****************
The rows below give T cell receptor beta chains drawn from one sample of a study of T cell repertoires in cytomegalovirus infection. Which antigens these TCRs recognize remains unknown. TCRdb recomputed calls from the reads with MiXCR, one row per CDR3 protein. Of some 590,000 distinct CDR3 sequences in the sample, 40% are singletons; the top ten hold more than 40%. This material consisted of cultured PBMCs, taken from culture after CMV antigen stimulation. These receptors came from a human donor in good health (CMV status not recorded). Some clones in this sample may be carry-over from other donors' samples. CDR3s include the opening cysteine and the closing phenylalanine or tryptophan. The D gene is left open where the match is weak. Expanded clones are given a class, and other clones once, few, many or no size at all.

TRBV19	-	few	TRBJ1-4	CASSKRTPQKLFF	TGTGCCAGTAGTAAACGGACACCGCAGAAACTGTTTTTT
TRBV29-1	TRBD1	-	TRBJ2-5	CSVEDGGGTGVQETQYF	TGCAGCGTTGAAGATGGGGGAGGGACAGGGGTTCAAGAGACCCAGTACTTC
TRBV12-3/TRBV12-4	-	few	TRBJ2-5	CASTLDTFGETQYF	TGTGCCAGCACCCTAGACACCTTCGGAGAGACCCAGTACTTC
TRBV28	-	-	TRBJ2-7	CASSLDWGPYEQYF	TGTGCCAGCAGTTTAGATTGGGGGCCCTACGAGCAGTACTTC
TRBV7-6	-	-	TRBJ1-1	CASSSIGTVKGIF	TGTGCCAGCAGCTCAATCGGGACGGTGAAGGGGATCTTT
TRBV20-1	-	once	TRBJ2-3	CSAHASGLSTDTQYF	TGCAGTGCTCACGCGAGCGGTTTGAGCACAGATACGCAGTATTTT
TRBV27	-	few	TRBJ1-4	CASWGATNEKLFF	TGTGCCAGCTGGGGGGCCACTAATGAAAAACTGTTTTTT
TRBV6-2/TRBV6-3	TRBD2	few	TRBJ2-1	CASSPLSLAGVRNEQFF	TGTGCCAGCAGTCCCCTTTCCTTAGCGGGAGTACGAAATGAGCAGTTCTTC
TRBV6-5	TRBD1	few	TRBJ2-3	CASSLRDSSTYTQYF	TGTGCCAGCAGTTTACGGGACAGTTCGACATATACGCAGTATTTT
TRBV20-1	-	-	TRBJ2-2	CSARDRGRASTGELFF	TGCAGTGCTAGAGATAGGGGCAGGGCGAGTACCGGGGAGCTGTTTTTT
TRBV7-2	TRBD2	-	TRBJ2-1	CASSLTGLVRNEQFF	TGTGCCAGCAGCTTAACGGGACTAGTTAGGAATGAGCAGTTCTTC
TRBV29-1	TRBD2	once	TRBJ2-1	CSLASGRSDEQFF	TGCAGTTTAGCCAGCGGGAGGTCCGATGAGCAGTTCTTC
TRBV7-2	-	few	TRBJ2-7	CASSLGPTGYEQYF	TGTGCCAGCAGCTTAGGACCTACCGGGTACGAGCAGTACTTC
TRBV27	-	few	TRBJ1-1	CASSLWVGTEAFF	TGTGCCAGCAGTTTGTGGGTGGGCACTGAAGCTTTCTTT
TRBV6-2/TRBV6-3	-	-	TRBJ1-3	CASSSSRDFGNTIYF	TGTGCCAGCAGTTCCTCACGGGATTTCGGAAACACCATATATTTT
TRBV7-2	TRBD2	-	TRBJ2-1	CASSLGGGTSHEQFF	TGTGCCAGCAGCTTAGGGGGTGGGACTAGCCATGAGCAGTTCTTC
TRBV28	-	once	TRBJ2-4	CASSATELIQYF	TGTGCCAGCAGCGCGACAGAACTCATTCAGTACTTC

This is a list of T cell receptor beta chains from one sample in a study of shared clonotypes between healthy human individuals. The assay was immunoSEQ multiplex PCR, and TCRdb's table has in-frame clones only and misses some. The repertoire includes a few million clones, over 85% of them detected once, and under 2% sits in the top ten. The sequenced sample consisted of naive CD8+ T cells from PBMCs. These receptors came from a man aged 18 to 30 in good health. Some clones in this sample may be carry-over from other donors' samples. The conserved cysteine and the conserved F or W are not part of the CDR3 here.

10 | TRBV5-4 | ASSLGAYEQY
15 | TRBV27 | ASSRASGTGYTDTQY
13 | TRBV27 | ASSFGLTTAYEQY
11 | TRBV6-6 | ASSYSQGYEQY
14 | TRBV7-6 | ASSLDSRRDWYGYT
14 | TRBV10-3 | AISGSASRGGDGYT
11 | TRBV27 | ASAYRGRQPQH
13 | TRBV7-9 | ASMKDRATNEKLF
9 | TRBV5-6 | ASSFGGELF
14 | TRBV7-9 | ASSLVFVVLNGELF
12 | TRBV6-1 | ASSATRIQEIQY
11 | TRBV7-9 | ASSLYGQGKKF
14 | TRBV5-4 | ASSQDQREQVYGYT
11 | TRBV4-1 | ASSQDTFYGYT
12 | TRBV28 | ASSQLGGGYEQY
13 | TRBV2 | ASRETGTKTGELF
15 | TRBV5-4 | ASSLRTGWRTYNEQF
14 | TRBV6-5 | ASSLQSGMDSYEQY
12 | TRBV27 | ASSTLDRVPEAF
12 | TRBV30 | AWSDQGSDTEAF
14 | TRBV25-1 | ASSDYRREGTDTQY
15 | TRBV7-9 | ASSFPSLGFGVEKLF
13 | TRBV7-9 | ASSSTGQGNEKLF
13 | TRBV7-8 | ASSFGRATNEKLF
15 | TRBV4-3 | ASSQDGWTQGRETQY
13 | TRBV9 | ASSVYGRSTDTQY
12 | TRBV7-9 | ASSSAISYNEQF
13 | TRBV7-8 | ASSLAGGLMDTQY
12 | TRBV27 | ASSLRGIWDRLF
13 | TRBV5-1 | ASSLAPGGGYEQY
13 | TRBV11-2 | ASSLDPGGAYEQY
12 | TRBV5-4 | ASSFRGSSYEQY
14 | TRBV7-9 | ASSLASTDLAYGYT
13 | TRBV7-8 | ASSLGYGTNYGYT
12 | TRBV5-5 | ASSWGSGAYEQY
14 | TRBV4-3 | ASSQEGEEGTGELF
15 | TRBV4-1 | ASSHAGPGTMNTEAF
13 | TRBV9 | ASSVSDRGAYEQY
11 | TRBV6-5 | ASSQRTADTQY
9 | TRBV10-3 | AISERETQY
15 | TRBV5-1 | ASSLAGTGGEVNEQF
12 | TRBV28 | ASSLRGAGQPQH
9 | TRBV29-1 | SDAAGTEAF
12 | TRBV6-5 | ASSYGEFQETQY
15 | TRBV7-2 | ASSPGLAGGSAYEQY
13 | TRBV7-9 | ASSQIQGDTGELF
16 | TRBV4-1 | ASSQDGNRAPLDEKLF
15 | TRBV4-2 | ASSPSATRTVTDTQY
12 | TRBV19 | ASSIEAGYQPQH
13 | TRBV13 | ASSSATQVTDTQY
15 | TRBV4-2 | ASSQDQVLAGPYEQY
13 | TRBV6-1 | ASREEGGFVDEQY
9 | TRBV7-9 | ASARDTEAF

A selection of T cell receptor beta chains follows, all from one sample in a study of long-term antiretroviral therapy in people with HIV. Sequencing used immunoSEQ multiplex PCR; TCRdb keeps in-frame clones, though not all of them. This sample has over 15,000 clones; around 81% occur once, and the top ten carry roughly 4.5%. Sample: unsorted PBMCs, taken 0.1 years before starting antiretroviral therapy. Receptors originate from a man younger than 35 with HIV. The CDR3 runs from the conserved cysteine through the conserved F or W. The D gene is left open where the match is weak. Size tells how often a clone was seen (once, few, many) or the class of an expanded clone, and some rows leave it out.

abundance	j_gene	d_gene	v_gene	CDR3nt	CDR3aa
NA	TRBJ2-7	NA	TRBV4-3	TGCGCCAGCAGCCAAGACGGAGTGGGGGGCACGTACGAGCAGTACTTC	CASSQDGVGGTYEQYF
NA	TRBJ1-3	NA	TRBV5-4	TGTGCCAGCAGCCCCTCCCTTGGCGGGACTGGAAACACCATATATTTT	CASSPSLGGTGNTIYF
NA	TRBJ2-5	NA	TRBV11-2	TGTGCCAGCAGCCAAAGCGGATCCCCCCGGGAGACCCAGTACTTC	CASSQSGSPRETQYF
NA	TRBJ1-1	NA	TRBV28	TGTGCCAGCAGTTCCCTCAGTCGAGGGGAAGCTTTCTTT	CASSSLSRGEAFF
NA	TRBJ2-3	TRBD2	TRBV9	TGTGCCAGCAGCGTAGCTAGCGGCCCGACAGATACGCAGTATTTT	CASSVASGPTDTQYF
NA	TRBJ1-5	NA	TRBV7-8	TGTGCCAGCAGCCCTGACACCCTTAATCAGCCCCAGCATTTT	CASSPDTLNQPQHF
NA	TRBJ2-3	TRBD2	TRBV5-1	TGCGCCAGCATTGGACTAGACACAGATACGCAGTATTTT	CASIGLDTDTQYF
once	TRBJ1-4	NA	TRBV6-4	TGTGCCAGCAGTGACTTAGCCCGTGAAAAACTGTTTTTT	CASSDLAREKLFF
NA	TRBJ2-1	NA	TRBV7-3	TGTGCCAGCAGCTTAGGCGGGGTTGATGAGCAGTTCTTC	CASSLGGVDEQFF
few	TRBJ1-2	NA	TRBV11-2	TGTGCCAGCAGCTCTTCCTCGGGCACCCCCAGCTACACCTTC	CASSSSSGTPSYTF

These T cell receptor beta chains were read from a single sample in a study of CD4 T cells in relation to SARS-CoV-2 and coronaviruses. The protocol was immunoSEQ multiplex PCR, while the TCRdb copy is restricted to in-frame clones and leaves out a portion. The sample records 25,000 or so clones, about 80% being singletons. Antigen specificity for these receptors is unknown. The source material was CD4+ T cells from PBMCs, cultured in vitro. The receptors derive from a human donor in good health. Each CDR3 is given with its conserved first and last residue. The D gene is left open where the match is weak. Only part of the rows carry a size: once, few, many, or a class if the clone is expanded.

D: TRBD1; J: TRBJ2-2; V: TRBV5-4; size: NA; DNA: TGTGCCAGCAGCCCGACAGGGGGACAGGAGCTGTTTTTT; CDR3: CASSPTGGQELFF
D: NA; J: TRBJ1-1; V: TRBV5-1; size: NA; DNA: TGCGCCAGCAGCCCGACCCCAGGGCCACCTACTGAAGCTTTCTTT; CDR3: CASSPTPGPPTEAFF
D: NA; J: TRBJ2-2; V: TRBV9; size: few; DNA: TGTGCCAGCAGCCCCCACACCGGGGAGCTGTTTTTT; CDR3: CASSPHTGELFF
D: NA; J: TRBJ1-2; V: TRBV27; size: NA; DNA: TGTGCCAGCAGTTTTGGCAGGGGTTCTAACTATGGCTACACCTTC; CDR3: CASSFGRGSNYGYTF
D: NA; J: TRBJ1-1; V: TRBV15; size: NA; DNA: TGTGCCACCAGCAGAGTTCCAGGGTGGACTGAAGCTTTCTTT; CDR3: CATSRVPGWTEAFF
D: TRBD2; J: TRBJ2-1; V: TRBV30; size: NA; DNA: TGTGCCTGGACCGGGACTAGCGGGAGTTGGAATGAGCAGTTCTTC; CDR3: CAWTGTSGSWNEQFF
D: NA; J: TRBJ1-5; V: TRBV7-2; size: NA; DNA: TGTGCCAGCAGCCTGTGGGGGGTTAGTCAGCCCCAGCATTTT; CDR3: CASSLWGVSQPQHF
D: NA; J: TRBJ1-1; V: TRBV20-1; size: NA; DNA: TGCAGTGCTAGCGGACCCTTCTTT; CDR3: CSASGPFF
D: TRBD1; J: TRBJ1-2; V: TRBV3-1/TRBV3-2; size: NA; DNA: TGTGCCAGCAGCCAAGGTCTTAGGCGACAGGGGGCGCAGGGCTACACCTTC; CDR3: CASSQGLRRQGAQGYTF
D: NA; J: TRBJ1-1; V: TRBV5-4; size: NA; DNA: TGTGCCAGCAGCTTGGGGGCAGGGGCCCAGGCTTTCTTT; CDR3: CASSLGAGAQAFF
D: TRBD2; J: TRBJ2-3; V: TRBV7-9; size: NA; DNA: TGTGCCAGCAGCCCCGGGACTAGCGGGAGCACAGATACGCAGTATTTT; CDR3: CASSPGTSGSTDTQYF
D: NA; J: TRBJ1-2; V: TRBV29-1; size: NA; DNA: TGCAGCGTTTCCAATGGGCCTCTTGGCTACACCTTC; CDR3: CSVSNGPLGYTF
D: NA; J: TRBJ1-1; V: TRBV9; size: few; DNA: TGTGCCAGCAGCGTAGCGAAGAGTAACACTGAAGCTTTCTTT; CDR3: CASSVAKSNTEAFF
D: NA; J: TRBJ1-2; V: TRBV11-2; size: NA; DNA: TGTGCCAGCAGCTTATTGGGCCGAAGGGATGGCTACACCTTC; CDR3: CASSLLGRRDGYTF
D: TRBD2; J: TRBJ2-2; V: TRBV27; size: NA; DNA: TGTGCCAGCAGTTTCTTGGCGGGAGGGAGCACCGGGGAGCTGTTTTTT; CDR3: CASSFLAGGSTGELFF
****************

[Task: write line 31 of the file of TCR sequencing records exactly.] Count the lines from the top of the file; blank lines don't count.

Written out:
11 | TRBV7-9 | ASSLYGQGKKF